Tag Archives: Cliff Burgess
Palm Beach Dramaworks’ production of the world premiere of Billy and Me, a fictionalization of the real life relationship between playwrights Tennessee Williams and William Inge, is a triumph of the imagination, technique, skill and showmanship of playwright Terry Teachout, director William Hayes and actors Nicholas Richberg and Tom Wahl.
Palm Beach Dramaworks’ production of Arcadia is Tom Stoppard’s love letter to the miracle of human intelligence’s pursuit of learning — with a gentle jab at the hubris of those who are so taken with that pursuit.
Why Not? With Richard Nixon is perhaps Mad Cat Theatre Company’s most Mad Catty show ever, a production for company insiders that is esoteric enough to reference another Mad Cat show in its text. If you feel invited to this self-contained world, you’ll have a blast; if not, you may feel you’re observing a bubble you can’t enter, looking at your watch and waiting for it to pop.
A double sense of “life after death” pervades the touching and beautifully rendered The Tin Woman drama suffused with wit now playing at Actors Playhouse as spring slides into summer.
Some of the most prominent names in playwriting today – plus a local actor and writer – headline an intensive series of readings May 11—14 at Theatre Lab, the professional resident company of Florida Atlantic University headed by Louis Tyrrell.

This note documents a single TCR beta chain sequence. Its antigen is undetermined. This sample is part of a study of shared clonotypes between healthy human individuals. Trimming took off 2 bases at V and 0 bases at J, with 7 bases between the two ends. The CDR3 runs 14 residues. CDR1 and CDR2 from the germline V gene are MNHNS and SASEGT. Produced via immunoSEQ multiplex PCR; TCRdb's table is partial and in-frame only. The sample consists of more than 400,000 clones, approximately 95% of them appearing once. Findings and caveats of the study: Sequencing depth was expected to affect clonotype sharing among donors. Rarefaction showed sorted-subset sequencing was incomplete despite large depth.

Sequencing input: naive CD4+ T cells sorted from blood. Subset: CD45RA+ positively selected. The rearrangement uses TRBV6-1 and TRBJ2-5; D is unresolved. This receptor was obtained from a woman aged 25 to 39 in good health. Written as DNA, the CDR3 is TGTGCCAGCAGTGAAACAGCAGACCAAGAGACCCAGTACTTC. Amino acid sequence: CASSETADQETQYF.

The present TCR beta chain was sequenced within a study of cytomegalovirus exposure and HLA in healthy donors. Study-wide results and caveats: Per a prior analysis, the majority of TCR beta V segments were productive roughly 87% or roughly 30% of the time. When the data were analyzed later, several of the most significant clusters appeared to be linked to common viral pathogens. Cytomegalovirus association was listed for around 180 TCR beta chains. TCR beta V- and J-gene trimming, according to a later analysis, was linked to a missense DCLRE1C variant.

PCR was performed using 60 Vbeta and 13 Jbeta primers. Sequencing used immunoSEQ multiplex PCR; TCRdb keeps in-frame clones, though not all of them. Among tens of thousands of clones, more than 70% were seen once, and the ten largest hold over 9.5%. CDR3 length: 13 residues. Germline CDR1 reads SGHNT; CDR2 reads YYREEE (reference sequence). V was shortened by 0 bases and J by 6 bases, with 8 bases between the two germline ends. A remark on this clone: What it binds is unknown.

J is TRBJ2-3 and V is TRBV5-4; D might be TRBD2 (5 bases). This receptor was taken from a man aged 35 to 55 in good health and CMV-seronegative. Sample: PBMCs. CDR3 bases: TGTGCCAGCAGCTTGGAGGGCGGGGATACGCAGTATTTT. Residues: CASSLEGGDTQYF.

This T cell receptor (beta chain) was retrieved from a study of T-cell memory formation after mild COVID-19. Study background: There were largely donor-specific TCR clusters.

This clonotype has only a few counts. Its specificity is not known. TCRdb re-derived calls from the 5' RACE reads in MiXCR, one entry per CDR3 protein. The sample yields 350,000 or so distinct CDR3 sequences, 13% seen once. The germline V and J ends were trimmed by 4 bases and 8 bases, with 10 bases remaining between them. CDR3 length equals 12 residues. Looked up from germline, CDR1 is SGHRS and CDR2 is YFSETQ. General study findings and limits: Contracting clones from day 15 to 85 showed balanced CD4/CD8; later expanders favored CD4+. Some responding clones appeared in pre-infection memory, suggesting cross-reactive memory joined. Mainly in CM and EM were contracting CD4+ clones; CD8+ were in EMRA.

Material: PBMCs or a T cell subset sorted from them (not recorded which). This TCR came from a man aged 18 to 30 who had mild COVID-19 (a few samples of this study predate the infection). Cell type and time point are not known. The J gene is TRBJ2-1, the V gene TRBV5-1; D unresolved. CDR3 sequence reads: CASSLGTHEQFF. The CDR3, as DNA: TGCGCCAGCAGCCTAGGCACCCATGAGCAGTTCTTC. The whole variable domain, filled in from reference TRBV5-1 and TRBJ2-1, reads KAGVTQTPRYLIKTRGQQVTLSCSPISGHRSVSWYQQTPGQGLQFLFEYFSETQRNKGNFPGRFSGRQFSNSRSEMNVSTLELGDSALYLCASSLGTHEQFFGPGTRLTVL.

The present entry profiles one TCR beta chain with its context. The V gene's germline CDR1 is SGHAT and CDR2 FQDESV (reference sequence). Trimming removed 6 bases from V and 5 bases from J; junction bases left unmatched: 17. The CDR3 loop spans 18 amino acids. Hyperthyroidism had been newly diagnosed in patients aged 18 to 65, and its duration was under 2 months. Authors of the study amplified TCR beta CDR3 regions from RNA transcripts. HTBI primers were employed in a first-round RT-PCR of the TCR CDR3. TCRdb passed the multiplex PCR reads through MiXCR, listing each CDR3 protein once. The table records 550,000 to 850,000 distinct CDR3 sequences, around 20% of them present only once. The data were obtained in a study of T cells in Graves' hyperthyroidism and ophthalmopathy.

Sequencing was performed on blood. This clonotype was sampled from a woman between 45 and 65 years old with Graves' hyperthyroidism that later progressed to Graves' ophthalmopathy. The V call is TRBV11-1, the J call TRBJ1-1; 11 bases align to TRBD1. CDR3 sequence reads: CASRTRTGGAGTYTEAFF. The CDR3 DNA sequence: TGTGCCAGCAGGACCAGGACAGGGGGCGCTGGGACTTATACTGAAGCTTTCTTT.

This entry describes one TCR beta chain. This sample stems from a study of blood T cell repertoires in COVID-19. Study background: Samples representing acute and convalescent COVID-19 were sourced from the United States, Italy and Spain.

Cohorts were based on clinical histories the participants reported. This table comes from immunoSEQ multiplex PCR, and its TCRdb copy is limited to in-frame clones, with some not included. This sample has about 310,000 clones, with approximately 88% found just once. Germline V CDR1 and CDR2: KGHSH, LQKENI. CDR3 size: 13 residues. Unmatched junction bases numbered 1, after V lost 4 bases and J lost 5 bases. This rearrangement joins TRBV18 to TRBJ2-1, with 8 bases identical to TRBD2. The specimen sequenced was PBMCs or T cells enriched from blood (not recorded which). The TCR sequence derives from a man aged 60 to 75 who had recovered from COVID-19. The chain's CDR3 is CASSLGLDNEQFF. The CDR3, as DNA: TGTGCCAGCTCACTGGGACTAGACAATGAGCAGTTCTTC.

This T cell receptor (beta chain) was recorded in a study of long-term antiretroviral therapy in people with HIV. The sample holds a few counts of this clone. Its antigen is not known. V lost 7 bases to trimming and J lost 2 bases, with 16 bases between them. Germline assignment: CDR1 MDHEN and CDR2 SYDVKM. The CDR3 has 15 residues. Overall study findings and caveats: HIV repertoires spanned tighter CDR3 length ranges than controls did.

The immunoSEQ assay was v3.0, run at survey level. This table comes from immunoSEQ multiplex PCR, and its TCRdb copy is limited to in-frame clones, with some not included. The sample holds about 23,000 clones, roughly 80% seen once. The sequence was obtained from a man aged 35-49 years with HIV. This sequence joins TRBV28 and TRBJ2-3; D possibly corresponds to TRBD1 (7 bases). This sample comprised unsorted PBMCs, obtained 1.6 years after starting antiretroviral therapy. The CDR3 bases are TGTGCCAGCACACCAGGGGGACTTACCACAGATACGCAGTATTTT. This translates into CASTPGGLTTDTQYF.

Curtains is a show designed for anyone who loves musical comedy, or anyone who has ever played Toto in a community theater production of The Wizard of Oz. Envisioned as a no-calories hoot of a love letter to the quirky dysfunctional denizens of the theater, it is accurately promoted with tongue firmly in cheek as “A New Backstage Murder Mystery Musical Comedy.”
Nearly everyone in the Palm Beach Dramaworks’ superb production of The History Boys is in love with unleashing flash floods of verbiage in an orgy of ideas illustrated by their addiction to quoting a pantheon encompassing W.H. Auden and Frederick Nietzsche in rapid fire banter
Probably the last place you’d want to be after rehearsing with the same cast and crew for weeks, then knowing you’re heading into a month-long run would be gathering at a table for Thanksgiving dinner. But that’s where some members of the cast of Palm Beach Dramaworks’ The History Boys found themselves on the recent holiday.
Harvey Fierstein’s thought-provoking Casa Valentina play at GableStage explores is that sexuality as an infinitely varied stew of preferences, prejudices and other ingredients in varied measures
Palm Beach Dramaworks’ Buried Child is not a pleasant evening of entertainment; it’s more of scathing abrasion therapy that purges the mental palate with fare that is as harrowing as a plow etching a deep gash in the land. But it is theater at its best.